Re:Zero Effect (1)

MilenCent (219397) | more than 9 years ago | (#11902584)

It'd double the cost of the game, but it'd add very little to the cost of a memory drive with which it was bundled....

In any case: goooooooo Wright!

Re:Zero Effect (1)

fm6 (162816) | more than 9 years ago | (#11902741)

Assuming (a) the consumer actually needs a USB drive and (b) there's enough extra space on the USB drive for the consumer's needs. Even if those are both true, that only works the first time the consumer buys a USB game.

Re:Zero Effect (1)

MilenCent (219397) | more than 9 years ago | (#11906869)

Assuming (a) the consumer actually needs a USB drive and (b) there's enough extra space on the USB drive for the consumer's needs. Even if those are both true, that only works the first time the consumer buys a USB game.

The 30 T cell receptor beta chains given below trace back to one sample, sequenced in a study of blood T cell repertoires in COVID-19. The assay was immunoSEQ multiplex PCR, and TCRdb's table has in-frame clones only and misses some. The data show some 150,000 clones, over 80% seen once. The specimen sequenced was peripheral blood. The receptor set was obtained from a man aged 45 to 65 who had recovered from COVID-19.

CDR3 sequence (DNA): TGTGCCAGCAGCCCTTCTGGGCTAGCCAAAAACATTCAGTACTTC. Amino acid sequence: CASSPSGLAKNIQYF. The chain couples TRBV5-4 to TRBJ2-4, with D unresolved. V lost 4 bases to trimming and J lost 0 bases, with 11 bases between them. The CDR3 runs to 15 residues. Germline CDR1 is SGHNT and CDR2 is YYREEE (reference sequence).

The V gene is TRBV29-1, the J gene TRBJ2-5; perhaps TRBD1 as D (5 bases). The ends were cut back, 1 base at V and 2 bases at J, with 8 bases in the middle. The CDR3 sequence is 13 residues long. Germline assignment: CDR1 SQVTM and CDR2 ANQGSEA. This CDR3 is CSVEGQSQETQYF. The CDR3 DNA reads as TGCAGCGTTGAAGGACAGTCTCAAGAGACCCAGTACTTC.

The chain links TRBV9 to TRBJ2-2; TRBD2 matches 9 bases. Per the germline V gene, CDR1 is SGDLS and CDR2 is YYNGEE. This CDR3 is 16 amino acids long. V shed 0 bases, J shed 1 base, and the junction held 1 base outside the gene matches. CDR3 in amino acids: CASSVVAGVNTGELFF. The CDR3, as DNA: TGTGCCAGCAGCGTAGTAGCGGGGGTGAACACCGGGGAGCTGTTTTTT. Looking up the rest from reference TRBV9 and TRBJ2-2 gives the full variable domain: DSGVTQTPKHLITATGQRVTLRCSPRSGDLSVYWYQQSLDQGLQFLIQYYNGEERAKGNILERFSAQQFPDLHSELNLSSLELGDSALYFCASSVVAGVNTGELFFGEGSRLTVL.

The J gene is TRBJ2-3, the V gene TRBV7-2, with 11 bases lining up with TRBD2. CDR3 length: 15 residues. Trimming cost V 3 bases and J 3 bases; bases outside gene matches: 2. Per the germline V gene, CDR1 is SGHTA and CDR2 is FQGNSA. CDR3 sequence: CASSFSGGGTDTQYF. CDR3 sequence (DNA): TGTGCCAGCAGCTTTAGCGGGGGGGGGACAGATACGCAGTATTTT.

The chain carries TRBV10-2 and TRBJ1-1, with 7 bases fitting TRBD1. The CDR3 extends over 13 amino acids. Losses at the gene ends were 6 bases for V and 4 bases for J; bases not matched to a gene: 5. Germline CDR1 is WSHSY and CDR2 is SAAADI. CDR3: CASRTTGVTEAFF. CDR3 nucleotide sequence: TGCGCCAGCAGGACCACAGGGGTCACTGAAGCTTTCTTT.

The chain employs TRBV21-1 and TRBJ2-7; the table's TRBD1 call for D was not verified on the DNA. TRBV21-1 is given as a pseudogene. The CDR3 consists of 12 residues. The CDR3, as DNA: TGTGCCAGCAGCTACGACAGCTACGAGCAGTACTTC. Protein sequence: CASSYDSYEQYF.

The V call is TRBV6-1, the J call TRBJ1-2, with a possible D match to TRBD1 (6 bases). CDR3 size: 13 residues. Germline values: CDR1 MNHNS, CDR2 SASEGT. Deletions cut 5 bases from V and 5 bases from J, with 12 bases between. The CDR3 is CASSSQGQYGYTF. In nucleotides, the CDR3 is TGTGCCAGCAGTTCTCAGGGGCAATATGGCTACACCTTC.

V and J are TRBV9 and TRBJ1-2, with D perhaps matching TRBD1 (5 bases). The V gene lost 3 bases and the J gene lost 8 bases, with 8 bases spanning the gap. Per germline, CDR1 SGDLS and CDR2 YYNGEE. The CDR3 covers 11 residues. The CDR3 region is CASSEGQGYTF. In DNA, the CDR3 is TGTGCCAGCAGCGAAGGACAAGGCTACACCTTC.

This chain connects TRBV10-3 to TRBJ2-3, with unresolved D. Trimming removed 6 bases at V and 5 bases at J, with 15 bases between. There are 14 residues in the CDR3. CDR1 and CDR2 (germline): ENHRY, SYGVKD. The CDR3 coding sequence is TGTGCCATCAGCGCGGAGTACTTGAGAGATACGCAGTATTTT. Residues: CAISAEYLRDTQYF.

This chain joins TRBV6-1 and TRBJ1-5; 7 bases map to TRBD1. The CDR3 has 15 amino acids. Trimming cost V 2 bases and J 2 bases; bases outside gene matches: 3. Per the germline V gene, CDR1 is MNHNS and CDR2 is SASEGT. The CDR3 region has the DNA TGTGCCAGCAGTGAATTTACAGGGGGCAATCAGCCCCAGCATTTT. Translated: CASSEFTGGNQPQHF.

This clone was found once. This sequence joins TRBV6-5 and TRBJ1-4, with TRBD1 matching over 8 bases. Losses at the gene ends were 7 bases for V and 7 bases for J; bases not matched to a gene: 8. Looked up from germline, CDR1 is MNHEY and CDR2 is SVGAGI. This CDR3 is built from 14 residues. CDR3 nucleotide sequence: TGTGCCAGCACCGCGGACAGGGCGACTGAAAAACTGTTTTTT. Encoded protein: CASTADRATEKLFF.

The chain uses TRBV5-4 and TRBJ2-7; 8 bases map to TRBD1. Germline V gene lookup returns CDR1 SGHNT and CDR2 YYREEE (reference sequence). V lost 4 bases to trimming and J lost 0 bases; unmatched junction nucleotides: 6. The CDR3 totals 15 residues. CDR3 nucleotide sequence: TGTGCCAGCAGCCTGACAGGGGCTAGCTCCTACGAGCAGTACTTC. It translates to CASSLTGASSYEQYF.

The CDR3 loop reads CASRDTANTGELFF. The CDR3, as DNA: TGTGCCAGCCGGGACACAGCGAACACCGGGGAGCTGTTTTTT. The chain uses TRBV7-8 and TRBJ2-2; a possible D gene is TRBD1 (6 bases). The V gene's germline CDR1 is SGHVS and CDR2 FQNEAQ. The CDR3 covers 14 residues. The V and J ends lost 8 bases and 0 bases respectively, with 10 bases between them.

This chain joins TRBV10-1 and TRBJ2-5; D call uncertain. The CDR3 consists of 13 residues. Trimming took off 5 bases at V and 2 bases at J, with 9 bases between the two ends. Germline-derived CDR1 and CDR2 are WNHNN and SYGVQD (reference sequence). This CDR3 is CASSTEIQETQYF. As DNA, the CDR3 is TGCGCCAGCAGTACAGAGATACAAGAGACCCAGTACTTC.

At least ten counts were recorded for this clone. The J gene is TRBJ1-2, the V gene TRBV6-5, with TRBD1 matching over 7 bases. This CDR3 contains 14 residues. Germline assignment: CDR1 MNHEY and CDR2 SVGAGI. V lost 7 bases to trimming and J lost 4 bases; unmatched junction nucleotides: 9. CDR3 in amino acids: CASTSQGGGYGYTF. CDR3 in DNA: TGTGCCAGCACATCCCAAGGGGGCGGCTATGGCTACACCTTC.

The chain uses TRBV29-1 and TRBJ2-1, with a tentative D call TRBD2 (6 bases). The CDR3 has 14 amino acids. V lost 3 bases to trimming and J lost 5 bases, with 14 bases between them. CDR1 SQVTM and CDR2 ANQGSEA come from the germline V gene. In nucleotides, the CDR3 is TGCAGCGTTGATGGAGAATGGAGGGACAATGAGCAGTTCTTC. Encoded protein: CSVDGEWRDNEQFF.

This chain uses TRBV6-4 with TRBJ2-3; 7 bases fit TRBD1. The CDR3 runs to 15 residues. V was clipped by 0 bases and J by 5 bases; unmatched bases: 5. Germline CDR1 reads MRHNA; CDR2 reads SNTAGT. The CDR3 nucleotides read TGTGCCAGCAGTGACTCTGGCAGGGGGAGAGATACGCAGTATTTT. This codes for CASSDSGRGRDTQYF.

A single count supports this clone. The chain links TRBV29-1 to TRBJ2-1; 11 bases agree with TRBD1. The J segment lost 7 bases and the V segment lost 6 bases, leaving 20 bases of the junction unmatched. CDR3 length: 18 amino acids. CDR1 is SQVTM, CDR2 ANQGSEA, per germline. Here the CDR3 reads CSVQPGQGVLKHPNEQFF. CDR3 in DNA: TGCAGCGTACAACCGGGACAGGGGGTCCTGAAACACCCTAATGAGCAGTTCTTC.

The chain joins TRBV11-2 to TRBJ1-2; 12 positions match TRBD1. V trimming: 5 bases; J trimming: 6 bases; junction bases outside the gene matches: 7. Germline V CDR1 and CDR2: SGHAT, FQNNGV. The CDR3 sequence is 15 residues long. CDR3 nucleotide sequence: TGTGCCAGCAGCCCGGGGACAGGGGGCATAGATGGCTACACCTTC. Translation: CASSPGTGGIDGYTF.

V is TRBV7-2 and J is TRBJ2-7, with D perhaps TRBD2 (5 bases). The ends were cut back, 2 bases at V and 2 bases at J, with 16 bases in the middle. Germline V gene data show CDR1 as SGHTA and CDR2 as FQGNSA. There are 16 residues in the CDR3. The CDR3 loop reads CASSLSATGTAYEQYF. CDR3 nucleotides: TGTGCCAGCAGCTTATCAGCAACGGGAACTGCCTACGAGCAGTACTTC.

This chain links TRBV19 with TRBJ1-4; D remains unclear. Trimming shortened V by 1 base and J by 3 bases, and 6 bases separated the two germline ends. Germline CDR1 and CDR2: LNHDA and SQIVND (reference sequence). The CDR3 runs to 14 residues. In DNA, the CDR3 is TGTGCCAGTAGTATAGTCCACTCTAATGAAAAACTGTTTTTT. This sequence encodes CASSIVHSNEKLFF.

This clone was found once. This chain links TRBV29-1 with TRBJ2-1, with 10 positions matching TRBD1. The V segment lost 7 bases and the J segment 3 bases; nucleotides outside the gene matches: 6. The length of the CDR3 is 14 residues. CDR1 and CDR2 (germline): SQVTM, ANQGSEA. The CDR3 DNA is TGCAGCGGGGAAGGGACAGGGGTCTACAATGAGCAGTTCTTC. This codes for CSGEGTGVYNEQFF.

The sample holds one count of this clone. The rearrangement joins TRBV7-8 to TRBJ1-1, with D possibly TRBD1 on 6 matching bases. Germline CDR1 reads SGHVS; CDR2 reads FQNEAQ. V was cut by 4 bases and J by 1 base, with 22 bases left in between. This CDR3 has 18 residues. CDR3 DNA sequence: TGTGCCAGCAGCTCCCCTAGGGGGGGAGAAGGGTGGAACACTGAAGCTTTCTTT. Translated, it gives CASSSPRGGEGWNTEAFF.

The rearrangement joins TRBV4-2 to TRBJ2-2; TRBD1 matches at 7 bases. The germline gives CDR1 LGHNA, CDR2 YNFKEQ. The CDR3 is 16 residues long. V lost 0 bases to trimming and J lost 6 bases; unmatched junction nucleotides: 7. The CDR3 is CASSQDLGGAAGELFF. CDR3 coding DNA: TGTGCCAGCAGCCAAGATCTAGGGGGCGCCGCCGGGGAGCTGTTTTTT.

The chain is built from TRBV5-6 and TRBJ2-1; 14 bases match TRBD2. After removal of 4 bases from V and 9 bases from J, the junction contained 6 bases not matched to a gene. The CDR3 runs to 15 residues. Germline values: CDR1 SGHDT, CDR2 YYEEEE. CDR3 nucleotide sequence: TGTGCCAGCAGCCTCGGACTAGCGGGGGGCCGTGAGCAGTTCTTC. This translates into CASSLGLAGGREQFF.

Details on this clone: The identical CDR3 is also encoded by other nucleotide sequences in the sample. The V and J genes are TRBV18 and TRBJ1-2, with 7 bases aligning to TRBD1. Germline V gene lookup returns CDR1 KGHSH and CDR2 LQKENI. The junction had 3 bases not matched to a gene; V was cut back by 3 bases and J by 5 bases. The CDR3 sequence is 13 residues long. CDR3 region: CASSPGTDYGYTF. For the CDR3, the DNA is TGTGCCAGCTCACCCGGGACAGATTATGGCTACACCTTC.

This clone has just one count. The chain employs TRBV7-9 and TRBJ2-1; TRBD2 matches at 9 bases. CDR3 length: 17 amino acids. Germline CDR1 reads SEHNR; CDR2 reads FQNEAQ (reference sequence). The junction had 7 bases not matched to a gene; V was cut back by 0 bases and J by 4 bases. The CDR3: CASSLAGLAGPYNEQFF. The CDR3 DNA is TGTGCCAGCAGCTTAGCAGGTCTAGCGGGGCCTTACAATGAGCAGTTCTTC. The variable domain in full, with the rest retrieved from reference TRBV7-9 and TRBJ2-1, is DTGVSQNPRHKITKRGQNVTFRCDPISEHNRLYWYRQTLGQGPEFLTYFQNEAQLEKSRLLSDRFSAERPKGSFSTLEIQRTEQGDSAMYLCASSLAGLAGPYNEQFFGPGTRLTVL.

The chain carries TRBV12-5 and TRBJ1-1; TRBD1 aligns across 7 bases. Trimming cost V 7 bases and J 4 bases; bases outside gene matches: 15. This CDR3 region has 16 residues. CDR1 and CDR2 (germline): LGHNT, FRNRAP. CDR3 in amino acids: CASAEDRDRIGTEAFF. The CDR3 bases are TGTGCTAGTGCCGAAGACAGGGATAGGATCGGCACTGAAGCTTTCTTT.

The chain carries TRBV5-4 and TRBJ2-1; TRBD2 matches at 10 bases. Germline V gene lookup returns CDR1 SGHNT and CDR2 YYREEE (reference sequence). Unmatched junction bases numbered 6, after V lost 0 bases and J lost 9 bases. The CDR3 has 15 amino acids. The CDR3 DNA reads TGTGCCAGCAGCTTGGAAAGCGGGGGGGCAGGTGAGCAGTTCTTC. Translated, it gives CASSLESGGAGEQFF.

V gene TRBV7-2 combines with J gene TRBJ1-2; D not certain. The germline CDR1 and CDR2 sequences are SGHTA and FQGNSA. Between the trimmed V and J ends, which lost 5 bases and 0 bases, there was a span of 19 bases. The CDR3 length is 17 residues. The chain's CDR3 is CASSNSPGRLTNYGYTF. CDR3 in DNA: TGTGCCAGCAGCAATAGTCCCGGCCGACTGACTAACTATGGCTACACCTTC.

I'm confident that once the public finds out they can have their very own Emily Dickenson electronic virtual pet on their keychain, and have it connect to other literary virtual pets, that the legenary American drive for consumption will cause everyone to run out and buy ten each.

Er... well, that's the THEORY at least. Heh.

(Actually I've been working, off and on, on a game design that would just LOVE the kind of hardware that would make a pocket Emily Dickenson possible. Some day, Gadget, some day! Mrroowowr!)

Re:Zero Effect (1, Funny)

Anonymous Coward | more than 9 years ago | (#11902620)

No-install games on CDs would be very popular.

No-install games on CD? It'll never work. Next you'll be telling me that this magic machine of yours can also connect to a big TV instead of a monitor, or that you can control it with some sort of special "game pad" instead of a good old keyboard. That's just crazy.

Whoa! (2, Interesting)

xMonkey (154829) | more than 9 years ago | (#11902421)

If you watch the Peter Molyneux video demo, it is actually very impressive.

One thing to note is this:

The user is playing a game in a room, With a chest.